A few weeks ago, I spoke a little about the peaks and valleys of my own life; that I was in a current valley, longingly looking at a peak I want to be on. The photo above shows the natural peaks and valleys of Ecuador. As I enjoyed the beauty of the photo, it struck me that valleys are as beautiful as peaks. Valleys provide shade; they are generally moister than peaks and are therefore havens for plants and animals, teaming with life. Valleys are fertile ground for new things.
The photo shows peaks and valleys in Nature. But of course, the peaks and valleys we experience in our lives are as natural. What is unnatural are flat plateaus. In Spencer’s book “Peaks and Valleys”, he likens peaks and valleys to the cycle of our own heartbeat, and plateaus to the absence of a heartbeat. In other words, peaks and valleys represent life; they cannot be avoided, because to avoid them – to level them – means death. Literally!
There is a Taoist story about a farmer who had worked his crops for many years. One day, his only horse ran away. When his neighbors heard, they sympathetically said “What bad luck!”. The farmer replied “Maybe”. Next morning the horse returned bringing with it three wild horses. “How wonderful” cried his neighbors. He replied “Maybe”. The following day, his son tried to ride one of the wild horses and was thrown and broke his leg. It meant his son could no longer help with chores. Yet the day after military officers came to draft young men. The farmer’s son was passed by because of his broken leg. The story continues in much the same way.
Spencer’s story is similar. His message is about what we do with what we get. It truly is a very practical guide to living well. There are a lot of messages out there that focus only on making whatever is into something positive, and that misses not only the riches we gain from facing the negatives, but the simple fact that positives cannot exist without negatives. And when we are in our own valleys, it doesn’t help to say it’s really somehow positive; what helps is to know it is part of what makes life possible.
Here’s what I learned from his book and his story, and what I want to pass on to you.
1. Peaks and valleys aren’t simply the things that happen to us, they are also how we feel about and respond to those things. Peaks are times when we can appreciate what we have and enjoy the rewards of success; valleys are times when we can learn from past experiences and prepare for our next inevitable peak.
2. To make the most of our peaks and valleys, always seek the truth about the situation – what is the truth about it for you, now? Avoiding the truth about a painful situation will only ensure it happens again.
3. When in the valley, find and use the good hidden in the bad time. You know that being in a valley is going to end, so make use of it’s fertile ground. Just as in a physical valley, the decay of dead plants is fertilizer for new growth.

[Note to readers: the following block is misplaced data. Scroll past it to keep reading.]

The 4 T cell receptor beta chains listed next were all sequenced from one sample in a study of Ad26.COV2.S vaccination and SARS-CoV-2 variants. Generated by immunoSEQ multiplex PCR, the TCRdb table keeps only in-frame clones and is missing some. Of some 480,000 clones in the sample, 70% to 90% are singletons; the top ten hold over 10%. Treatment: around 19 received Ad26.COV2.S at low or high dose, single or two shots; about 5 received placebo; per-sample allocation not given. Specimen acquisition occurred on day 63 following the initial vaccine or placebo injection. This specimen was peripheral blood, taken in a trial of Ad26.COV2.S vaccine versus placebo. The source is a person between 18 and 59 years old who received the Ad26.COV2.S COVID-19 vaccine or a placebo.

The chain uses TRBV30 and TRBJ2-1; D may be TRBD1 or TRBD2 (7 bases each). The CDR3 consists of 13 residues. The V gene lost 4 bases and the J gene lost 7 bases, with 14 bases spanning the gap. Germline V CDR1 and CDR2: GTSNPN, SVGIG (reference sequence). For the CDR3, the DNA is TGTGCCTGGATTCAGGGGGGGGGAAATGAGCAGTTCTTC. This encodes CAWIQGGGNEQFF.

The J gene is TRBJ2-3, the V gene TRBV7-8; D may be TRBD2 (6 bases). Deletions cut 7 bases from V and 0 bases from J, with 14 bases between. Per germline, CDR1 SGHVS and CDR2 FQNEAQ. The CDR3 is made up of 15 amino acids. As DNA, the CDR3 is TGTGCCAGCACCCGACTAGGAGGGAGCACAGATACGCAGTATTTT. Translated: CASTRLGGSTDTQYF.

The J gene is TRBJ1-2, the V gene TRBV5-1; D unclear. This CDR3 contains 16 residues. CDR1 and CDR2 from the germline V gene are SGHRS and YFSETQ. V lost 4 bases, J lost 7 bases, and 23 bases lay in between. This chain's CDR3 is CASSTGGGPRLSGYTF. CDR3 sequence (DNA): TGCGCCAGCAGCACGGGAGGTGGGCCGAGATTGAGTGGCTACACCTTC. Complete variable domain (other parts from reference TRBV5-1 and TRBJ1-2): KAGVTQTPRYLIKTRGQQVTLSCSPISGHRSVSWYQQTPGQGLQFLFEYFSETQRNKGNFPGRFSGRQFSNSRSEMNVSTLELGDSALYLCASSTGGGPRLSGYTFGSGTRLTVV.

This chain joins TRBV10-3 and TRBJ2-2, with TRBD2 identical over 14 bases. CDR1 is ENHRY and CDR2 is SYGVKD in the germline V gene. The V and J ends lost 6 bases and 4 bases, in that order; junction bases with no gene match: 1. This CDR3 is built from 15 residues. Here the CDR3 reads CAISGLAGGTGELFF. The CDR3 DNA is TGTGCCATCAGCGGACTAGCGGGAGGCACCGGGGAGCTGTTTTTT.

4. When on a peak, appreciate and manage the good times wisely. Be humble because peaks don’t last forever either. They can’t last. So be grateful for those times and be prepared for the next fertile valley.
5. The secret to getting to the next peak: Follow your sensible vision. See it, taste it, smell, hear and touch it. Make it real and alive with detail, and this will help you enjoy (vs. endure) doing what it takes to get there.
6. To make it last, pass it forward. Share it with others, and every time you do so, you make it more real and solid for everyone.
An example from my own life. Last May I became ill with something that baffled my doctor and left me often helpless. It made me change how I lived and worked, and limited what was possible for me. I tried everything I could think of to get well again – detoxes, herbs, healings, medication, specialist advice – some things seemed to work temporarily but nothing really lasted. Then I went on holiday to Ecuador. My symptoms vanished. It may have been the new environment, my temporary freedom from worries, coincidence. Whatever it was, I was delighted. Then the day after I returned home, my symptoms returned much worse and more debilitating that they had been before I left.
What I learned. My physical condition and then my vacation gave me time to be with myself; and when I got back the strong return of my physical problems alarmed me enough to take action. For once, I ignored my brain, and went with my gut. It wasn’t until a while later that I really got what the issue was, and it was only because I went to the very bottom of this particular valley that I found what I needed to gain the next peak.
I am using Dr. Johnson’s suggestions to see what more I can glean from the valley I was in, and start growing my sensible vision. I hope you can use this as I have done, and that your life begins to grow as a result. I would love to hear from you.
Maryanne Nicholls is a Toronto based, certified Psychotherapist offering a balanced approach to mental health. Please visit http://www.thejoyofliving.co for information on her services, or contact her directly to find out how she can help you reclaim the joy of living.